Toypurina: A Legend Etched in the Landscape of Los AngelesView Fullscreen
This map was created to accompany Maria John's essay "Toypurina: A Legend Etched into the Landscape of Los Angeles" from the SEMAP Reader. As John writes, "Nestled within communities on either side of El Monte, two vibrant works of public art commemorate the life and the legend of Toypurina ... The placement of these artworks in such prominent and populous public spaces, their larger-than-life scale, and the veneration of Toypurina that is their shared goal, marks the presence of an active and shared community memory. These artworks also attest to the fact that even though Toypurina's home was originally in the area closest to the San Gabriel Mission, her life and her legend have extended their relevance far beyond the geographical confines that mapped her mortal life. Through art, history, and memory, Toypurina's story has been woven into the very fabric of the landscape surrounding the specific places where historical events unfolded to make her legendary. This short article touches upon the history of Toypurina's life in connection to the foiled uprising at Mission San Gabriel in 1785, the emergence of new theories about Toypurina's role in the rebellion, and what the longevity of her story might suggest about the communities who claim her."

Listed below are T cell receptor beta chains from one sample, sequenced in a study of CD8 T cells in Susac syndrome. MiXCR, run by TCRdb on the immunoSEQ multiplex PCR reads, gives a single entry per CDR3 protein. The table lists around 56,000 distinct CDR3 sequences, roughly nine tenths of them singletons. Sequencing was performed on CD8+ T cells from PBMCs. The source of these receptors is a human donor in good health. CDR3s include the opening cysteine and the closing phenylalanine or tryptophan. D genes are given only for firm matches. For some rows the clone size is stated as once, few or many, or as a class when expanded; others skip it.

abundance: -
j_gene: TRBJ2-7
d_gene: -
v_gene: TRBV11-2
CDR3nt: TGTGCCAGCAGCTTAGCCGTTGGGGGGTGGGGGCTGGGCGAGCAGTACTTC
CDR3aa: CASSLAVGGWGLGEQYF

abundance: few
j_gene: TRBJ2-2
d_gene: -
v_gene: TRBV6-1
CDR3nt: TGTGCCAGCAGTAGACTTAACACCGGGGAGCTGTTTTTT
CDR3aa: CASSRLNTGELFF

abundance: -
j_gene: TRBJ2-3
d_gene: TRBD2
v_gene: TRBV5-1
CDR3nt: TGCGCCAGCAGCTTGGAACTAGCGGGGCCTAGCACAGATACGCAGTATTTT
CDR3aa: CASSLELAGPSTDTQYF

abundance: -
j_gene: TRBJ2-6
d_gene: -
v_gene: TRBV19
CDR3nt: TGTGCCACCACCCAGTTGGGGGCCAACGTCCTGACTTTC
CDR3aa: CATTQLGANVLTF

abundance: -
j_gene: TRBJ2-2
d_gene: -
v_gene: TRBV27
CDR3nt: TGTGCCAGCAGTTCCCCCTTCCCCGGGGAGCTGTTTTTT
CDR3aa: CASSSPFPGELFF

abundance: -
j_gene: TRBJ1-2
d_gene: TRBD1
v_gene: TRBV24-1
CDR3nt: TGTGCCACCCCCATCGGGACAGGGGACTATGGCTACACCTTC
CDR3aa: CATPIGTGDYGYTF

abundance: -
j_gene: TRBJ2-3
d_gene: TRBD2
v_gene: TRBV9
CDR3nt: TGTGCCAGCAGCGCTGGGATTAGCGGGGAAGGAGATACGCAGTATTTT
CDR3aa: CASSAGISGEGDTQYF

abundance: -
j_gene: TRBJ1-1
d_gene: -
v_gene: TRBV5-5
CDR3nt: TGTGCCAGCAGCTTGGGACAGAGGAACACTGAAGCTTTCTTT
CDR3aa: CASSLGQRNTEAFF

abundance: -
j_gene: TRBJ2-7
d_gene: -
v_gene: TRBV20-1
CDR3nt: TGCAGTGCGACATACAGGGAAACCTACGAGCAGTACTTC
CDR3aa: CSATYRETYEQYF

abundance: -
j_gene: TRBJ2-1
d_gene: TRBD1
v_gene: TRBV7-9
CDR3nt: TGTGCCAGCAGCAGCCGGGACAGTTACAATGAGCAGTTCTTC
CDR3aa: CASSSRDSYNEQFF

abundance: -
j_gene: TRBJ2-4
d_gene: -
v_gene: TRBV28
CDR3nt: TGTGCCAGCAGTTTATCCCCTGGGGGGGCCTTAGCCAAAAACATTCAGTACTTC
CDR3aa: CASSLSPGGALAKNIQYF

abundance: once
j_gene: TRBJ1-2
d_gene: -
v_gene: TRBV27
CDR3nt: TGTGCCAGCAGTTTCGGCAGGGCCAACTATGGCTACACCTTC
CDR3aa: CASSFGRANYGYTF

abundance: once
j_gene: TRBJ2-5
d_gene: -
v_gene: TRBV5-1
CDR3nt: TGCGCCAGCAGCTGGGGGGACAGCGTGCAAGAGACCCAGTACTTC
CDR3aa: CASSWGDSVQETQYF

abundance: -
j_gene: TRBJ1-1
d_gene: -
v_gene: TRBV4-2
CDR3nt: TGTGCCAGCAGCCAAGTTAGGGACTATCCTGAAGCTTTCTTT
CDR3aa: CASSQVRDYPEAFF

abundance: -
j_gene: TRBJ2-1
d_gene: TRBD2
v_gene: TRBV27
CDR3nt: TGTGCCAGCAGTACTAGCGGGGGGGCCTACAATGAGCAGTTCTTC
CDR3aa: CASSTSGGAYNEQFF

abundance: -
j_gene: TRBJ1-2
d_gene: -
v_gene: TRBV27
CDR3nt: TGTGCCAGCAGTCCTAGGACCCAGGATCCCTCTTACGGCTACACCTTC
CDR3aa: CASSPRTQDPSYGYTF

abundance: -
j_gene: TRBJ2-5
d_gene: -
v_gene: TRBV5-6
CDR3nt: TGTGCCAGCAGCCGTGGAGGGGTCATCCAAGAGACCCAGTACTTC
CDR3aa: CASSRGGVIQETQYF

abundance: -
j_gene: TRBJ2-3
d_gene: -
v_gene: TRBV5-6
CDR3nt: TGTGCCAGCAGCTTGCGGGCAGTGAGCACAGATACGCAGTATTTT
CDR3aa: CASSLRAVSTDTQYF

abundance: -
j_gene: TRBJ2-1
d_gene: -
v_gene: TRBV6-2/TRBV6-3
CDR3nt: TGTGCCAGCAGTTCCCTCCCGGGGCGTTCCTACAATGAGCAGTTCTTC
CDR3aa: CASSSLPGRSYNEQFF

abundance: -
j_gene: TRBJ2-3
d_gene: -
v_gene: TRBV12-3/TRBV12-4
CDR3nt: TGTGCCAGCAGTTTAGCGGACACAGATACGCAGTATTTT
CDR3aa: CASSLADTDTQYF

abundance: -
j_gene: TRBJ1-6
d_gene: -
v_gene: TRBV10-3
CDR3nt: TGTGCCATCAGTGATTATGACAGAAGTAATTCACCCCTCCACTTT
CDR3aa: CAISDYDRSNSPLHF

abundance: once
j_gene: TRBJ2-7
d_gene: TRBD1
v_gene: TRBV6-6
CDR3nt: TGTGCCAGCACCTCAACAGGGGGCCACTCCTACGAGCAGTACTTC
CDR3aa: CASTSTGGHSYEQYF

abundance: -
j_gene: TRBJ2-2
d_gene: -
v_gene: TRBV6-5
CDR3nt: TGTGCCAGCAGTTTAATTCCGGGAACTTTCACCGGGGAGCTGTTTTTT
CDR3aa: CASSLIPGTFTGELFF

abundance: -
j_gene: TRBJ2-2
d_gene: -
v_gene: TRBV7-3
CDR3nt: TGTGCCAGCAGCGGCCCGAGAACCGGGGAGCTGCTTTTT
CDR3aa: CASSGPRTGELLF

Blue dots on this map mark places throughout the Los Angeles metropolitan area where Toypurina's life and legend has been commemeorated by murals, statues, installations, and performances. Click on them to view images of the many ways in which Toypurina has been depicted across the region.
Red dots mark historical sites of colonization and resistance, as narrated in Maria John's essay two others about Toypurina and indigenous resistance in the San Gabriel Valley published by KCET and SEMAP: Eric Frith's "The Rebellion Against the Mission of the Saintly Prince the Archangel, San Gabriel of the Temblors, 1785" and Daniel Medina's "Mountain Fortress: Indian Resistance to Mission San Gabriel."
A single yellow dot marks the land - the Whittier Narrows Nature Area - discussed in a group oral history conducted by SEMAP with members of the Kizh-Gabrileño Band of Mission Indians in 2015.
The map is set to show the viewer the entire LA region, but zooming in, particularly on the San Gabriel Valley and San Gabriel Mission, will reveal overlapping dots and greater detail.